- Method 4: Performance Value of Information (PVI) – Value of information to business objectives, represented as key performance indicator (KPI) targets: How much does having a unit of information incrementally contribute to moving closer toward all n KPI targets over a given period? I really like this one, but it politically hard. It requires a business area to give information management some credit or helping the business. But if you can get by that, this is an excellent metric to have in your pocket.
- Method 5: Economic Value of Information (EVI) – The bottom-line financial value for the information asset: The Performance Value of Information (PVI) (see above) for a revenue metric, less the cost of acquiring, administering, and applying the information. To exploit this view, you need to have the prior view in hand. So this is a bit advanced. However it takes the “cost of production” into account, which is economically prudent.
- Method 6: Market Value of Information (MVI) -The income that can be generated by selling, renting or bartering with this information. How much is a business partner (p) willing to pay for access to this information? I am sure the Google has a version of this somewhere, but they haven’t shared it with me.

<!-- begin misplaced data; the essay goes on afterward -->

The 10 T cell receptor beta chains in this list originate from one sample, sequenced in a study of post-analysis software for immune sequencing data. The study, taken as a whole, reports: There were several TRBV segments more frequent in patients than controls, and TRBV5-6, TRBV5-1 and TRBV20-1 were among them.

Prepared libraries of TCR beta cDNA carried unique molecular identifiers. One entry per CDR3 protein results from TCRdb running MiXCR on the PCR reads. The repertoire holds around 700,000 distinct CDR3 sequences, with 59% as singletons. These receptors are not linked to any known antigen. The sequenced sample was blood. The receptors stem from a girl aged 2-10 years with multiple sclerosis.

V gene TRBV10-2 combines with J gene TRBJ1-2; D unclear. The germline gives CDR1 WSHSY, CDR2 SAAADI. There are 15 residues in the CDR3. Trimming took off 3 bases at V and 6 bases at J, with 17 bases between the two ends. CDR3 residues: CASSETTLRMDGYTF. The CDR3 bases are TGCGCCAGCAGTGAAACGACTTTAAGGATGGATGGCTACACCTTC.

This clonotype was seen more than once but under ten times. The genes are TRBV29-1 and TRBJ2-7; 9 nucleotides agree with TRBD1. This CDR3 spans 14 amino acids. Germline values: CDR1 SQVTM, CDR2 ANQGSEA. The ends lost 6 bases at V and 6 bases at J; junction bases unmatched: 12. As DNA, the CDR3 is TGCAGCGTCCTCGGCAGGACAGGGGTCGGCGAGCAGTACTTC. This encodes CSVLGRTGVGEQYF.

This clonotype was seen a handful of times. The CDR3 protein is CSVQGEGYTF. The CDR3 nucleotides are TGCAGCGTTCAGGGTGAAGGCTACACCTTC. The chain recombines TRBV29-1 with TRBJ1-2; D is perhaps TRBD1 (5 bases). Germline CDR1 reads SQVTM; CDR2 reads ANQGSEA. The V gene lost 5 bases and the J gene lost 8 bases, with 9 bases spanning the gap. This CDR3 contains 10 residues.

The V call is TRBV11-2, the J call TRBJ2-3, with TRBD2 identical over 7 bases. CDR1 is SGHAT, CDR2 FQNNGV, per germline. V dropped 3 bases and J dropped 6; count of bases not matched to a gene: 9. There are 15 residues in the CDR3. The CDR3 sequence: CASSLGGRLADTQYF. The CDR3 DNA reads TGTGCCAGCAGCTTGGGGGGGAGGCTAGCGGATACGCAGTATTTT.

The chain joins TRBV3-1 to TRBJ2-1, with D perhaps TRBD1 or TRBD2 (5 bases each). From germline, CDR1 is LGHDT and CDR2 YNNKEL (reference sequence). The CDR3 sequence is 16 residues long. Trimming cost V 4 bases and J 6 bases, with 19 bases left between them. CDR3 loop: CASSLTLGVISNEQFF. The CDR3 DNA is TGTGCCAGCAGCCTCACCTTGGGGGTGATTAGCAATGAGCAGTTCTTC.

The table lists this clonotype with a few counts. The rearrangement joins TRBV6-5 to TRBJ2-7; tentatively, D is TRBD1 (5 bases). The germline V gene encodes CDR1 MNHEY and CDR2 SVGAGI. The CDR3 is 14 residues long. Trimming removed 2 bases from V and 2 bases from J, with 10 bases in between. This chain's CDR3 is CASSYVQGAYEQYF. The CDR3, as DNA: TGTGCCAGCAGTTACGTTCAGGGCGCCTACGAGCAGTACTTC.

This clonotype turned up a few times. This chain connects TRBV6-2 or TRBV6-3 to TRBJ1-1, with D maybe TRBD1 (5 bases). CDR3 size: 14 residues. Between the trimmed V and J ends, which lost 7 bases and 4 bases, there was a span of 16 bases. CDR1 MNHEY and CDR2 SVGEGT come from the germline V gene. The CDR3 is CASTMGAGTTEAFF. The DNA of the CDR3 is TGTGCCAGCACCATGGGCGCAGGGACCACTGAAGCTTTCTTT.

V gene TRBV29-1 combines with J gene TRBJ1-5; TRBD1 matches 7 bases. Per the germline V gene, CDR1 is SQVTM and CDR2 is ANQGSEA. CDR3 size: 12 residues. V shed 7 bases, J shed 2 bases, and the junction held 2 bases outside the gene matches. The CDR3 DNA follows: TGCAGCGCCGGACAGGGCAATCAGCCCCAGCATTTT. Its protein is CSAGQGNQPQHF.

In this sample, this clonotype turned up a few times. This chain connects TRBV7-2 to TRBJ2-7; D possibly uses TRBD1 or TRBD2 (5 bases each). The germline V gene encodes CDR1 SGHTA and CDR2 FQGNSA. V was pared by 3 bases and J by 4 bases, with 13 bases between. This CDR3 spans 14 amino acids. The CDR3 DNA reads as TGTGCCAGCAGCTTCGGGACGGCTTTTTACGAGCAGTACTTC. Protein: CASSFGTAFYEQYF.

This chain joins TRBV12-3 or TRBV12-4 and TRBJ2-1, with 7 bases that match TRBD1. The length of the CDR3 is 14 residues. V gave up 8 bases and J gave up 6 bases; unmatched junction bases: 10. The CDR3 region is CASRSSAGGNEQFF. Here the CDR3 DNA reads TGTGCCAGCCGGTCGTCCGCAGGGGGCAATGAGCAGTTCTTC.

- Method 7: Asset Contribution (ACI) – The value of information as a portion of total asset value. How much of a declared value of assets can we say information use is supportive and responsible for? This is the most difficult, because you are square on dipping into the balance sheet. Like PVI, if you can get the politics pushed aside and think outside of the box, you get some interesting numbers.
Additional information asset accounting metrics used by my practice are:
- Method 8: Content liability – “Anti value,” i.e. the potential liability within a given data set or area of content. What are the possible fines, or have been the historical fines? If you are feeling frisky you can place present and future values around this.